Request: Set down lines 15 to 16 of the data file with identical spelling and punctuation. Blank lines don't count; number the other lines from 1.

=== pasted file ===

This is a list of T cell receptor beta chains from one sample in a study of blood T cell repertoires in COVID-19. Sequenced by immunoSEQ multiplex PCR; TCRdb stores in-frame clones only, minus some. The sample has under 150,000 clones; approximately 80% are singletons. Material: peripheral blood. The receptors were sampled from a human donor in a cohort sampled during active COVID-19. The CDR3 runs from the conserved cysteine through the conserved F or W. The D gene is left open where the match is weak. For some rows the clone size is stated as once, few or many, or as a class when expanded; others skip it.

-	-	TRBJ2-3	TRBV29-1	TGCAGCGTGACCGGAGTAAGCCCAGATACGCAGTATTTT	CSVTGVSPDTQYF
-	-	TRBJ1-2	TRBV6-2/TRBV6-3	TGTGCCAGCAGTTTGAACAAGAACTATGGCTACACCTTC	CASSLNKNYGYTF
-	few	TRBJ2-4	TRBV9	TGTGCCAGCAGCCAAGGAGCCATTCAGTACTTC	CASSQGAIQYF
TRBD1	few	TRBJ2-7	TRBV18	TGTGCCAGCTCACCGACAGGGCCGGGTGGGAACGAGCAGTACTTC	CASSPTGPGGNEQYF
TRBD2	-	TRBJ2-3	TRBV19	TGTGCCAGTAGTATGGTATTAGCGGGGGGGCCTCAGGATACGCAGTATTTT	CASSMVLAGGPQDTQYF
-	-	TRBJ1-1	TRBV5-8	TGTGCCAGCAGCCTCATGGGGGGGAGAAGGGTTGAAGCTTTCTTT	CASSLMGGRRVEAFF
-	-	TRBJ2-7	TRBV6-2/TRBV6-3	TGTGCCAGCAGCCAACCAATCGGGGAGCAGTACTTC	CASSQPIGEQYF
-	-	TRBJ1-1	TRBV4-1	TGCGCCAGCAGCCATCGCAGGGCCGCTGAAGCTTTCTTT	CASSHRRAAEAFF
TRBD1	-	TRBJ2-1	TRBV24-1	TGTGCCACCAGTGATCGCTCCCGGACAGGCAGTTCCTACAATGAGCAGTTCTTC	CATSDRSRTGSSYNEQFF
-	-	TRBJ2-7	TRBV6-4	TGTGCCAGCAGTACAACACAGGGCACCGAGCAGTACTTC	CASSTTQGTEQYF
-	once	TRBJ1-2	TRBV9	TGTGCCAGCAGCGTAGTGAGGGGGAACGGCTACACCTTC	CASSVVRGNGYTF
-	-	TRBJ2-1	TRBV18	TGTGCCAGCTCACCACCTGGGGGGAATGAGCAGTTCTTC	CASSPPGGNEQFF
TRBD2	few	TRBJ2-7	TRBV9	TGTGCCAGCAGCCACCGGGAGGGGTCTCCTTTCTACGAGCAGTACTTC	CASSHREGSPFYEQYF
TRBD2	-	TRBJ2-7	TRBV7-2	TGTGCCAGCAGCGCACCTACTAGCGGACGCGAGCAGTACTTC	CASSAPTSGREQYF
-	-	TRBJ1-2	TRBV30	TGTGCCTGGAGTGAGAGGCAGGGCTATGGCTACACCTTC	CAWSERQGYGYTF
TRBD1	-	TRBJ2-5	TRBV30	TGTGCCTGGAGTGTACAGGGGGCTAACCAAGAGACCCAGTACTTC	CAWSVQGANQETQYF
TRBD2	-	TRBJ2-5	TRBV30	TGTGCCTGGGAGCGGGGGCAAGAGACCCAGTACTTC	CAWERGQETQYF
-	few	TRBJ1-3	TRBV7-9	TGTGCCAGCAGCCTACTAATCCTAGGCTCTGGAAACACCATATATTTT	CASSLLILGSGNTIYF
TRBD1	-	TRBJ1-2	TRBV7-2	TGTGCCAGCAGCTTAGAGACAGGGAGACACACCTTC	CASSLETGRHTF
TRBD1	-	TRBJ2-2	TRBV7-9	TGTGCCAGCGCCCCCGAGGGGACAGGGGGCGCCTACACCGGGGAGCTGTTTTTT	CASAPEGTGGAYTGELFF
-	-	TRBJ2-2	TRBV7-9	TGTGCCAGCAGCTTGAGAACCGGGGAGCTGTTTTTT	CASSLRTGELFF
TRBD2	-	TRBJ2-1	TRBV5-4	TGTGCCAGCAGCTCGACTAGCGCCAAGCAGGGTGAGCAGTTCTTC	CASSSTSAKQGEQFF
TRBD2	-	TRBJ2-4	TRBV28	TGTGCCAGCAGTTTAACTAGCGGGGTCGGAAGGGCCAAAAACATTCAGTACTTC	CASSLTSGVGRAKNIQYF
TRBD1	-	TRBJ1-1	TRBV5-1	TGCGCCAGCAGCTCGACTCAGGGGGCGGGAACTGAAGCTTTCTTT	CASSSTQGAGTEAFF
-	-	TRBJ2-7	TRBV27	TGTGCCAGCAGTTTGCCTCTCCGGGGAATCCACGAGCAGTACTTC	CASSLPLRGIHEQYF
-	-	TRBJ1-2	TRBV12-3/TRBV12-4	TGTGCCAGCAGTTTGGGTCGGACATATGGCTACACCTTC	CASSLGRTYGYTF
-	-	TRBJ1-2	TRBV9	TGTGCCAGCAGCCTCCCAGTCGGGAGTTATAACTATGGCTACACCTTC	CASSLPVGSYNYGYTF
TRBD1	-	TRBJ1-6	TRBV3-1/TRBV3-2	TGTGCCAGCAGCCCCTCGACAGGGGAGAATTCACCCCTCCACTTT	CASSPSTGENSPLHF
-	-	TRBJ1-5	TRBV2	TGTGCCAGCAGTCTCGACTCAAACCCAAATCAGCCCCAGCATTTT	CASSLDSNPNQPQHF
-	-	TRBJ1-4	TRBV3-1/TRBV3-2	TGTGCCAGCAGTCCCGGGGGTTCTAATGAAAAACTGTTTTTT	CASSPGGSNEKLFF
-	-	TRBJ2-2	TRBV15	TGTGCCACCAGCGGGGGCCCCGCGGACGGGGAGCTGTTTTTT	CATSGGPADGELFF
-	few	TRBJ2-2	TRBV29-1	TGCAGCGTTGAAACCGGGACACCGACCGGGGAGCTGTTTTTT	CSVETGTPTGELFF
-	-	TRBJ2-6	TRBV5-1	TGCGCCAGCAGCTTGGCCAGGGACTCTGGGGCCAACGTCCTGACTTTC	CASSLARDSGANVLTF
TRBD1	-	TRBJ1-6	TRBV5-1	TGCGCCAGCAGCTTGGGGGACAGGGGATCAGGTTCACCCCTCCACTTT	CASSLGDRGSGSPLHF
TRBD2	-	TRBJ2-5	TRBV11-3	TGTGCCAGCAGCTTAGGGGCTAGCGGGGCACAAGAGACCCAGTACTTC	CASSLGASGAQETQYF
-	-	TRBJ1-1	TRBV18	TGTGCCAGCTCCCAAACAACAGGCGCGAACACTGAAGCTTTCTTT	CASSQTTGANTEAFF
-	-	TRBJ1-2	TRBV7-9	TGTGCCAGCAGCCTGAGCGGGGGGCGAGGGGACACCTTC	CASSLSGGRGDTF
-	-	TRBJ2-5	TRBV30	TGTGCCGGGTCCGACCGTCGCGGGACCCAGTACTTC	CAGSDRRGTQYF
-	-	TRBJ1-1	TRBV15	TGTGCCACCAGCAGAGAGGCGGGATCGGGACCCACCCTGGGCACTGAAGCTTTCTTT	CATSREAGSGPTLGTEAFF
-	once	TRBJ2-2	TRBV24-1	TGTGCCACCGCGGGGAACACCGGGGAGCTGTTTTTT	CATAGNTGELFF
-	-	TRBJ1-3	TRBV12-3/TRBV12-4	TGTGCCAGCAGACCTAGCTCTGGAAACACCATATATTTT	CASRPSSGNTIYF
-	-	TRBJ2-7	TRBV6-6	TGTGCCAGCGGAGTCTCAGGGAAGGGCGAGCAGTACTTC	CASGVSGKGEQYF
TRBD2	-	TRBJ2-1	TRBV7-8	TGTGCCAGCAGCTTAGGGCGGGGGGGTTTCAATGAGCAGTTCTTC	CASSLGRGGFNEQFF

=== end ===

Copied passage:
TRBD2	-	TRBJ2-7	TRBV7-2	TGTGCCAGCAGCGCACCTACTAGCGGACGCGAGCAGTACTTC	CASSAPTSGREQYF
-	-	TRBJ1-2	TRBV30	TGTGCCTGGAGTGAGAGGCAGGGCTATGGCTACACCTTC	CAWSERQGYGYTF